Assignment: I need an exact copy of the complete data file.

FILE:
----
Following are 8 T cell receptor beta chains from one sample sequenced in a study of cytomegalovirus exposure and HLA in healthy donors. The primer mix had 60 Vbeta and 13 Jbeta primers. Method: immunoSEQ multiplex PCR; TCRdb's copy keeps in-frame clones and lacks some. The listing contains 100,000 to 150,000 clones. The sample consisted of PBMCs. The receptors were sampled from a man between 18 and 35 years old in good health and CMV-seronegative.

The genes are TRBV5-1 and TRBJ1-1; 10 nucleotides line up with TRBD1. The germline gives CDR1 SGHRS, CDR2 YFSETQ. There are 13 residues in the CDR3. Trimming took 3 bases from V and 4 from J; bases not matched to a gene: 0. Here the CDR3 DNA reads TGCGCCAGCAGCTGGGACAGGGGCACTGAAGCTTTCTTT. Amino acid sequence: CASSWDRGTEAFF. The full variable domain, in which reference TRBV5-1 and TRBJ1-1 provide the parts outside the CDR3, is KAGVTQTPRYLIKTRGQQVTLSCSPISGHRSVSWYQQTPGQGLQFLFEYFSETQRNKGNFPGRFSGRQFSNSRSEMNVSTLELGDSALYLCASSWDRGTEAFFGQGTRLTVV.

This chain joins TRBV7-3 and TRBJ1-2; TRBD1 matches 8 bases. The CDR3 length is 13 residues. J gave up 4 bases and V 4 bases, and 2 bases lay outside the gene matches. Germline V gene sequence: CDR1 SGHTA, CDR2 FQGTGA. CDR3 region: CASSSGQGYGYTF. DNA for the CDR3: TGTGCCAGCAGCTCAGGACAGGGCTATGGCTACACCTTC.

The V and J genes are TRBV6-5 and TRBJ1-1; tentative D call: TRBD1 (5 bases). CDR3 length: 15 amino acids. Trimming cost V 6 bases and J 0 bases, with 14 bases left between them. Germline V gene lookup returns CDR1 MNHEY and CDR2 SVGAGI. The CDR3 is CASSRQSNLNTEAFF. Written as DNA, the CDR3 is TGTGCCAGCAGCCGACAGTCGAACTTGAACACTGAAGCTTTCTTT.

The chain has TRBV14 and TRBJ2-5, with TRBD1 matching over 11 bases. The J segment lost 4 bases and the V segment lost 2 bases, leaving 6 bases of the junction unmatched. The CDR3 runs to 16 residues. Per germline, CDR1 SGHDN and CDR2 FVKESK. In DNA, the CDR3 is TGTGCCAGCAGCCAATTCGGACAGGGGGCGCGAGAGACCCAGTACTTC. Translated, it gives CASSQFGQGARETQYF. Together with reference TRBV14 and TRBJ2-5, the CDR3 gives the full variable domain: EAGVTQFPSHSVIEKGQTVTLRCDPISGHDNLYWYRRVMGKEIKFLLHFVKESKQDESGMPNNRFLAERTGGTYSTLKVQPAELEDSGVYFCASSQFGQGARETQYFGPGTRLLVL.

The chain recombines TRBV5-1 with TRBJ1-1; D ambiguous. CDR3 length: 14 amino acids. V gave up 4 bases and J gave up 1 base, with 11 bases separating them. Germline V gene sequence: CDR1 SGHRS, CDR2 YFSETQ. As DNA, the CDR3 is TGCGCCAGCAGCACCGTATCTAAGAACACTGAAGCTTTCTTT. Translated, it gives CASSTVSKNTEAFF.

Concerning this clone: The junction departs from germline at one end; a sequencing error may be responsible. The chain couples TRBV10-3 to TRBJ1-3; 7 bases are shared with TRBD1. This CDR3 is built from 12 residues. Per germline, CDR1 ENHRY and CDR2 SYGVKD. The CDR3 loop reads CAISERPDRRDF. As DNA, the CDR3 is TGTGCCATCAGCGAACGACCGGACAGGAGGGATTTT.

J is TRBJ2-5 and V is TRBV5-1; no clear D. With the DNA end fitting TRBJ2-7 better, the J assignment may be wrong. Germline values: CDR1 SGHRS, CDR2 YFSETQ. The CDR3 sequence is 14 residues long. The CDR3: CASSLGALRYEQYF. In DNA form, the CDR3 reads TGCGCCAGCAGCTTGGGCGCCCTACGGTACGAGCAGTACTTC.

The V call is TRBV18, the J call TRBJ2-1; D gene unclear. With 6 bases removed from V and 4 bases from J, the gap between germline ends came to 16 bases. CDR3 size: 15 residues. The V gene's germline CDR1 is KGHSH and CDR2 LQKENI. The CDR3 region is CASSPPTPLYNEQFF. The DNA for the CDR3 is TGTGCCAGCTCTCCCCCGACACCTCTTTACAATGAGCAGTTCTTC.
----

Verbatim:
Following are 8 T cell receptor beta chains from one sample sequenced in a study of cytomegalovirus exposure and HLA in healthy donors. The primer mix had 60 Vbeta and 13 Jbeta primers. Method: immunoSEQ multiplex PCR; TCRdb's copy keeps in-frame clones and lacks some. The listing contains 100,000 to 150,000 clones. The sample consisted of PBMCs. The receptors were sampled from a man between 18 and 35 years old in good health and CMV-seronegative.

The genes are TRBV5-1 and TRBJ1-1; 10 nucleotides line up with TRBD1. The germline gives CDR1 SGHRS, CDR2 YFSETQ. There are 13 residues in the CDR3. Trimming took 3 bases from V and 4 from J; bases not matched to a gene: 0. Here the CDR3 DNA reads TGCGCCAGCAGCTGGGACAGGGGCACTGAAGCTTTCTTT. Amino acid sequence: CASSWDRGTEAFF. The full variable domain, in which reference TRBV5-1 and TRBJ1-1 provide the parts outside the CDR3, is KAGVTQTPRYLIKTRGQQVTLSCSPISGHRSVSWYQQTPGQGLQFLFEYFSETQRNKGNFPGRFSGRQFSNSRSEMNVSTLELGDSALYLCASSWDRGTEAFFGQGTRLTVV.

This chain joins TRBV7-3 and TRBJ1-2; TRBD1 matches 8 bases. The CDR3 length is 13 residues. J gave up 4 bases and V 4 bases, and 2 bases lay outside the gene matches. Germline V gene sequence: CDR1 SGHTA, CDR2 FQGTGA. CDR3 region: CASSSGQGYGYTF. DNA for the CDR3: TGTGCCAGCAGCTCAGGACAGGGCTATGGCTACACCTTC.

The V and J genes are TRBV6-5 and TRBJ1-1; tentative D call: TRBD1 (5 bases). CDR3 length: 15 amino acids. Trimming cost V 6 bases and J 0 bases, with 14 bases left between them. Germline V gene lookup returns CDR1 MNHEY and CDR2 SVGAGI. The CDR3 is CASSRQSNLNTEAFF. Written as DNA, the CDR3 is TGTGCCAGCAGCCGACAGTCGAACTTGAACACTGAAGCTTTCTTT.

The chain has TRBV14 and TRBJ2-5, with TRBD1 matching over 11 bases. The J segment lost 4 bases and the V segment lost 2 bases, leaving 6 bases of the junction unmatched. The CDR3 runs to 16 residues. Per germline, CDR1 SGHDN and CDR2 FVKESK. In DNA, the CDR3 is TGTGCCAGCAGCCAATTCGGACAGGGGGCGCGAGAGACCCAGTACTTC. Translated, it gives CASSQFGQGARETQYF. Together with reference TRBV14 and TRBJ2-5, the CDR3 gives the full variable domain: EAGVTQFPSHSVIEKGQTVTLRCDPISGHDNLYWYRRVMGKEIKFLLHFVKESKQDESGMPNNRFLAERTGGTYSTLKVQPAELEDSGVYFCASSQFGQGARETQYFGPGTRLLVL.

The chain recombines TRBV5-1 with TRBJ1-1; D ambiguous. CDR3 length: 14 amino acids. V gave up 4 bases and J gave up 1 base, with 11 bases separating them. Germline V gene sequence: CDR1 SGHRS, CDR2 YFSETQ. As DNA, the CDR3 is TGCGCCAGCAGCACCGTATCTAAGAACACTGAAGCTTTCTTT. Translated, it gives CASSTVSKNTEAFF.

Concerning this clone: The junction departs from germline at one end; a sequencing error may be responsible. The chain couples TRBV10-3 to TRBJ1-3; 7 bases are shared with TRBD1. This CDR3 is built from 12 residues. Per germline, CDR1 ENHRY and CDR2 SYGVKD. The CDR3 loop reads CAISERPDRRDF. As DNA, the CDR3 is TGTGCCATCAGCGAACGACCGGACAGGAGGGATTTT.

J is TRBJ2-5 and V is TRBV5-1; no clear D. With the DNA end fitting TRBJ2-7 better, the J assignment may be wrong. Germline values: CDR1 SGHRS, CDR2 YFSETQ. The CDR3 sequence is 14 residues long. The CDR3: CASSLGALRYEQYF. In DNA form, the CDR3 reads TGCGCCAGCAGCTTGGGCGCCCTACGGTACGAGCAGTACTTC.

The V call is TRBV18, the J call TRBJ2-1; D gene unclear. With 6 bases removed from V and 4 bases from J, the gap between germline ends came to 16 bases. CDR3 size: 15 residues. The V gene's germline CDR1 is KGHSH and CDR2 LQKENI. The CDR3 region is CASSPPTPLYNEQFF. The DNA for the CDR3 is TGTGCCAGCTCTCCCCCGACACCTCTTTACAATGAGCAGTTCTTC.